“Given the comparable warranty time, personally, I’d be much happier spending the next three years in the BMW.”

    Honestly you would probably like the BMW better if you want performance and handling. When I drove the Golf R I instantly felt I needed to spend money on it right out the door on some aftermarket parts for handling, sway bars and suspension. Its not a tied down car at all where a 135 or 335 is fine out the door. I personally prefer a 135 as I like a smaller car, that thing is great. However I wanted AWD this time around.

  7. srcn
    srcn November 1, 2012

    I was not cross shopping them. I found Evos and STI’s too loud and stiff for daily driving and long distance trips, so they weren’t on my radar.

    Maybe I’m getting old (well, okay, I am), but I like some refinement along with my fun. The Evos and STIs don’t have any. If I didn’t like the Golf R I would have likely looked at pre-owned 328xiT’s, or B7 A4/S4 Avants’s to replace my B6 A4 Avant. Practicality is important too, and the Evo has none. Non-folding rear seats and a pathetic trunk? Yeah, I’ll pass. Maybe if Mitsu sold us an Evo sportback, but they didn’t.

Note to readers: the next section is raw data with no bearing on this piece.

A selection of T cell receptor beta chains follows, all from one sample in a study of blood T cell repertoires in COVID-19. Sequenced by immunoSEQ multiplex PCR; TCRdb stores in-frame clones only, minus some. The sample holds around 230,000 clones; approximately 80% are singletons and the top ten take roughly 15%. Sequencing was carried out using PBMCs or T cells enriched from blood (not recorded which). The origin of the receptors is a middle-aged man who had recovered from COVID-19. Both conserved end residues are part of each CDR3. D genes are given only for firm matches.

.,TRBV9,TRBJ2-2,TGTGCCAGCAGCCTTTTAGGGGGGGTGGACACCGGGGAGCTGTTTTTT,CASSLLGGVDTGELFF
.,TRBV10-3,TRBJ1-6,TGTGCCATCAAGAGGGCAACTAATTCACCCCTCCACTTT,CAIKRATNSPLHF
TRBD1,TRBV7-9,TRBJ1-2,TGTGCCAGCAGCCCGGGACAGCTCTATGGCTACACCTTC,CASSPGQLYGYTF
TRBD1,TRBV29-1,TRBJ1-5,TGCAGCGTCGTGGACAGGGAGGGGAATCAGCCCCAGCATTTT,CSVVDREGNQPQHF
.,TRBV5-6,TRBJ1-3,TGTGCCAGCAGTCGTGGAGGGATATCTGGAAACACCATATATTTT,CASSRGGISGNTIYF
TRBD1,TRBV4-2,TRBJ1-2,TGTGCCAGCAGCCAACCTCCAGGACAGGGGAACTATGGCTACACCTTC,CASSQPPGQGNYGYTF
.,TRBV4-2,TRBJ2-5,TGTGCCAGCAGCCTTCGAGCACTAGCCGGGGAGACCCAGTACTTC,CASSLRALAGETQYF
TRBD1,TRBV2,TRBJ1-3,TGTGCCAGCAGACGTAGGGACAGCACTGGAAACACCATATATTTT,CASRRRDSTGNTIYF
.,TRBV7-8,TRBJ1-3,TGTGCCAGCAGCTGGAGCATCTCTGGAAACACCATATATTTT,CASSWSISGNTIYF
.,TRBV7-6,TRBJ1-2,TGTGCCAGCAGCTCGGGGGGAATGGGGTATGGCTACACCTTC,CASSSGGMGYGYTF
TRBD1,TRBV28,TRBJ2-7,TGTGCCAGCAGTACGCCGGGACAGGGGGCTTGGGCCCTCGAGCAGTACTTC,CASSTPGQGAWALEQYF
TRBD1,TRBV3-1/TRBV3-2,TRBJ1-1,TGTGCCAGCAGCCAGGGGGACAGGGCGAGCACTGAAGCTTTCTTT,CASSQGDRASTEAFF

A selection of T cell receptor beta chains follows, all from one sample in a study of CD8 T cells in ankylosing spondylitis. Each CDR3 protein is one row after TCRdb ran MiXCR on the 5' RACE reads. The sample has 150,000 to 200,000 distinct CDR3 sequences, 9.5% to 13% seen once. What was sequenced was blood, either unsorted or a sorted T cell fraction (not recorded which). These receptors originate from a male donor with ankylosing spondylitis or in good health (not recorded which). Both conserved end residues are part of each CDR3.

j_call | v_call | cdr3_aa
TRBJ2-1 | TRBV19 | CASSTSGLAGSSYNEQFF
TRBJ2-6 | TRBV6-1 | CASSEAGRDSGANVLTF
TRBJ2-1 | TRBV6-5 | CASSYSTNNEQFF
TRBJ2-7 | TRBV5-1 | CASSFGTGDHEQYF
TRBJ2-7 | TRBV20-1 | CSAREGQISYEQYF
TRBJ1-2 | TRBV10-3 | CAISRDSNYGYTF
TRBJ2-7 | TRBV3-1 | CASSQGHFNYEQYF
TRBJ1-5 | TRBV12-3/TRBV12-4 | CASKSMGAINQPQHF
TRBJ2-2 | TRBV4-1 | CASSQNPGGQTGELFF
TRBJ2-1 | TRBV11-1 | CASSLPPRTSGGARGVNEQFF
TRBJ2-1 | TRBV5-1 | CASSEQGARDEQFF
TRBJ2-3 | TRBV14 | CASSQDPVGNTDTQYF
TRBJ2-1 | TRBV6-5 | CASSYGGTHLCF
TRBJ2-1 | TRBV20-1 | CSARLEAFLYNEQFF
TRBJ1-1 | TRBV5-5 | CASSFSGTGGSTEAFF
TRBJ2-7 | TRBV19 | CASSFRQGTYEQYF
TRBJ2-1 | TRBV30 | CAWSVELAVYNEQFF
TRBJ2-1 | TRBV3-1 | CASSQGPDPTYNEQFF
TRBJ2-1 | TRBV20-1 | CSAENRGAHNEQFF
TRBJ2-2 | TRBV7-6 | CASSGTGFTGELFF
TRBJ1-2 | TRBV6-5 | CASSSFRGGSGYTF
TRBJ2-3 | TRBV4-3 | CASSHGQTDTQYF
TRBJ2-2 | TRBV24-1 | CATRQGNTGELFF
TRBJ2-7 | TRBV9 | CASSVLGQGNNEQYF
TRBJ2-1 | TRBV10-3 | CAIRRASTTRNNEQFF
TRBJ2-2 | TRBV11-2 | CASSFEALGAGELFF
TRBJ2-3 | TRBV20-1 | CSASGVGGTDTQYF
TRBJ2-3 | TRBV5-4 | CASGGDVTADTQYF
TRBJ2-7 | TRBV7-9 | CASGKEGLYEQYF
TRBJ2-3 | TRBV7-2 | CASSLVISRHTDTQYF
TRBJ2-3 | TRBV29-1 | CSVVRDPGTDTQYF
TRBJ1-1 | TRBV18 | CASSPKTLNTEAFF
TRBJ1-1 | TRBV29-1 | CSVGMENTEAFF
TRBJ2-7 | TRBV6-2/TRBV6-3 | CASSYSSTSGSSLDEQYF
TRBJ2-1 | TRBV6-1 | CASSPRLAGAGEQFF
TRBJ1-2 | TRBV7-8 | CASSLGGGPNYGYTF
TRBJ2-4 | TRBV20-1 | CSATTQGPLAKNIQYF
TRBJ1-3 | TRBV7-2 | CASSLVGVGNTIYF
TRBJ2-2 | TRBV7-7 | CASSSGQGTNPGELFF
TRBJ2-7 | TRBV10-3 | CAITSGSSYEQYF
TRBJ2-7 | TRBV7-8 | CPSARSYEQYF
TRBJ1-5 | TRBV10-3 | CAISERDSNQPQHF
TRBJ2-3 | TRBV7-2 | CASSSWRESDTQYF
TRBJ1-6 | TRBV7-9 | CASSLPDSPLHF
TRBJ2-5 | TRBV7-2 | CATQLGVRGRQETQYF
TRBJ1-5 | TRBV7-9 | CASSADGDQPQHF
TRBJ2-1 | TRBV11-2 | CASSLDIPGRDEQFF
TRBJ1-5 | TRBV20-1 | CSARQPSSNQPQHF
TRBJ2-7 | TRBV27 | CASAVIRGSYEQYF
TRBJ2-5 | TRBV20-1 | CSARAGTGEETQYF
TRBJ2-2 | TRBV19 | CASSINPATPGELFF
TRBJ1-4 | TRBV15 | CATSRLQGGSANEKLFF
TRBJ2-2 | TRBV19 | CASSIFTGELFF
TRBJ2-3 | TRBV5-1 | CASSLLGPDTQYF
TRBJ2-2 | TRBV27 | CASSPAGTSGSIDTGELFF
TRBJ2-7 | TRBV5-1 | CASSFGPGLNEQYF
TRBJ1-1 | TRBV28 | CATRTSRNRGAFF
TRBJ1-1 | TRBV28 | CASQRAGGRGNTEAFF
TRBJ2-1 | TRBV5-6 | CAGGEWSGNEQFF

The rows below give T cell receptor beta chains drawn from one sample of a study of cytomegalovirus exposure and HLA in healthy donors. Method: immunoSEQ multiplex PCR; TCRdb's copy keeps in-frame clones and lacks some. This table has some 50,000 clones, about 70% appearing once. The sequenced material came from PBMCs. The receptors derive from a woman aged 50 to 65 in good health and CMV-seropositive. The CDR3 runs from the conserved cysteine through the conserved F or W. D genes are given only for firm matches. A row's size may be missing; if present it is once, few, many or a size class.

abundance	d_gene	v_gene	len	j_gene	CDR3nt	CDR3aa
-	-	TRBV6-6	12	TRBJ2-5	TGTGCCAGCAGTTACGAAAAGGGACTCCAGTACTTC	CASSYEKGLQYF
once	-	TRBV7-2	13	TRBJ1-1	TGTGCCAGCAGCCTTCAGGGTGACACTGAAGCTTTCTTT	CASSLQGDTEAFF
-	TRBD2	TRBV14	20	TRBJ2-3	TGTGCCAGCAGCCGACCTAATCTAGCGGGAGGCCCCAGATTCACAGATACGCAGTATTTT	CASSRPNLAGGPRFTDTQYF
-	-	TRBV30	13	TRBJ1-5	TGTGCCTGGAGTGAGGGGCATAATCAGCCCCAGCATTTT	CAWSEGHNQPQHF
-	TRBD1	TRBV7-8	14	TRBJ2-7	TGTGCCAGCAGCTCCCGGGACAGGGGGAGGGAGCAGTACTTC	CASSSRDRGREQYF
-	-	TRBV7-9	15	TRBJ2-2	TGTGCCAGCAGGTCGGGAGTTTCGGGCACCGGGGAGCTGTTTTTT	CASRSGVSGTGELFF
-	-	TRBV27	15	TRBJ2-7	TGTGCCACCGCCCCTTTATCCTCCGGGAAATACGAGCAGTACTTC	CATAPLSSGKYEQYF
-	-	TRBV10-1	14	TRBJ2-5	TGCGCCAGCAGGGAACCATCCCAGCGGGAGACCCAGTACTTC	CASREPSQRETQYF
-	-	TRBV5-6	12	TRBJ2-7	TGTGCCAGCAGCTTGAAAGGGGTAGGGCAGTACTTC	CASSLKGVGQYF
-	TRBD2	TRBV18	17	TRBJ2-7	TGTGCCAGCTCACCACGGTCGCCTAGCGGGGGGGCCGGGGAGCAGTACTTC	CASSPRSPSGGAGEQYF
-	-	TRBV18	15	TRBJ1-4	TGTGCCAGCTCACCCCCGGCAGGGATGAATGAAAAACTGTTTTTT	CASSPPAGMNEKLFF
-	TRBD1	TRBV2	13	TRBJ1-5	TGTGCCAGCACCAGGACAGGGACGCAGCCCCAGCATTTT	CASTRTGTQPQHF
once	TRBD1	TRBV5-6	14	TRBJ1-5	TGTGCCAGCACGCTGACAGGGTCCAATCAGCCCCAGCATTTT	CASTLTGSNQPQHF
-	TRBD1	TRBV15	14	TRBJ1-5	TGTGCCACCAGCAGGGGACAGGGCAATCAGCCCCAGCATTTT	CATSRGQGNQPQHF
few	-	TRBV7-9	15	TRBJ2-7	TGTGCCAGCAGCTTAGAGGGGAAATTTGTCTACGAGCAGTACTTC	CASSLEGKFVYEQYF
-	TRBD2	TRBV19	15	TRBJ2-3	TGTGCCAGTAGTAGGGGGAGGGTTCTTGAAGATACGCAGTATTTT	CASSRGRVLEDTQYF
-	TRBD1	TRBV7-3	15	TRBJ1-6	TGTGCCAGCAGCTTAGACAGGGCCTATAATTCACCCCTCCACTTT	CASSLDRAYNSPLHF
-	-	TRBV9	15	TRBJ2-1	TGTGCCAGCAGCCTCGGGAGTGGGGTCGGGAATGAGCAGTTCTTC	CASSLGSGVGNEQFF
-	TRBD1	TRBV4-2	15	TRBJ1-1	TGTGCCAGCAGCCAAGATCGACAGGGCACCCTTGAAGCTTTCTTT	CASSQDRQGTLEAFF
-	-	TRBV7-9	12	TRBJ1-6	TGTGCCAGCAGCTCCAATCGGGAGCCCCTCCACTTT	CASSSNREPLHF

As for the $1200 below invoice, I think that was a sale that the dealership network was having just to clear out some inventory.

    I also dispute post-warranty maintenance costs. There are FAR more things that go wrong down the road with the N54 powered 335i’s, than with the 2.0T FSI engine.